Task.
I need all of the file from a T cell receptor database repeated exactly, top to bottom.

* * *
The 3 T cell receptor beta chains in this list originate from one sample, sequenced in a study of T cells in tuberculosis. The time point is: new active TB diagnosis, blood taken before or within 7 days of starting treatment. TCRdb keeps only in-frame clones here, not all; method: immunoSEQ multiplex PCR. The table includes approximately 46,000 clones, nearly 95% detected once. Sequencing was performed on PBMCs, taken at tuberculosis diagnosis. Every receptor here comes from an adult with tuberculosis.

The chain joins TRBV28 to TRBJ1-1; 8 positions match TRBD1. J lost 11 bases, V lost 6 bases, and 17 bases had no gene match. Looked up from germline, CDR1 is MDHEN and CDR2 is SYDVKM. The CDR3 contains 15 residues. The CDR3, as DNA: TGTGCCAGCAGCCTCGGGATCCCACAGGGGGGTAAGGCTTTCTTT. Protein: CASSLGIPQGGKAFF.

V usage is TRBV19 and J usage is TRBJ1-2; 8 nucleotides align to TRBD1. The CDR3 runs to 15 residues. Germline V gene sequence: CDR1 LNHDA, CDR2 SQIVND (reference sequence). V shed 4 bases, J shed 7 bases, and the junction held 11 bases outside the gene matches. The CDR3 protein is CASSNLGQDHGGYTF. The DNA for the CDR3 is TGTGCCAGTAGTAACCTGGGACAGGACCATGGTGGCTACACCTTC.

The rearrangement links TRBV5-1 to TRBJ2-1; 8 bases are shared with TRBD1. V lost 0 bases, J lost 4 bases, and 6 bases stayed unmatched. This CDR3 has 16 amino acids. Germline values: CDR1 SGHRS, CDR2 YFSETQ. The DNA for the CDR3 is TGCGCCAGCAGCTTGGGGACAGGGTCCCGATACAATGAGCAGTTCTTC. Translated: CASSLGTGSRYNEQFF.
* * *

The 3 T cell receptor beta chains in this list originate from one sample, sequenced in a study of T cells in tuberculosis. The time point is: new active TB diagnosis, blood taken before or within 7 days of starting treatment. TCRdb keeps only in-frame clones here, not all; method: immunoSEQ multiplex PCR. The table includes approximately 46,000 clones, nearly 95% detected once. Sequencing was performed on PBMCs, taken at tuberculosis diagnosis. Every receptor here comes from an adult with tuberculosis.

The chain joins TRBV28 to TRBJ1-1; 8 positions match TRBD1. J lost 11 bases, V lost 6 bases, and 17 bases had no gene match. Looked up from germline, CDR1 is MDHEN and CDR2 is SYDVKM. The CDR3 contains 15 residues. The CDR3, as DNA: TGTGCCAGCAGCCTCGGGATCCCACAGGGGGGTAAGGCTTTCTTT. Protein: CASSLGIPQGGKAFF.

V usage is TRBV19 and J usage is TRBJ1-2; 8 nucleotides align to TRBD1. The CDR3 runs to 15 residues. Germline V gene sequence: CDR1 LNHDA, CDR2 SQIVND (reference sequence). V shed 4 bases, J shed 7 bases, and the junction held 11 bases outside the gene matches. The CDR3 protein is CASSNLGQDHGGYTF. The DNA for the CDR3 is TGTGCCAGTAGTAACCTGGGACAGGACCATGGTGGCTACACCTTC.

The rearrangement links TRBV5-1 to TRBJ2-1; 8 bases are shared with TRBD1. V lost 0 bases, J lost 4 bases, and 6 bases stayed unmatched. This CDR3 has 16 amino acids. Germline values: CDR1 SGHRS, CDR2 YFSETQ. The DNA for the CDR3 is TGCGCCAGCAGCTTGGGGACAGGGTCCCGATACAATGAGCAGTTCTTC. Translated: CASSLGTGSRYNEQFF.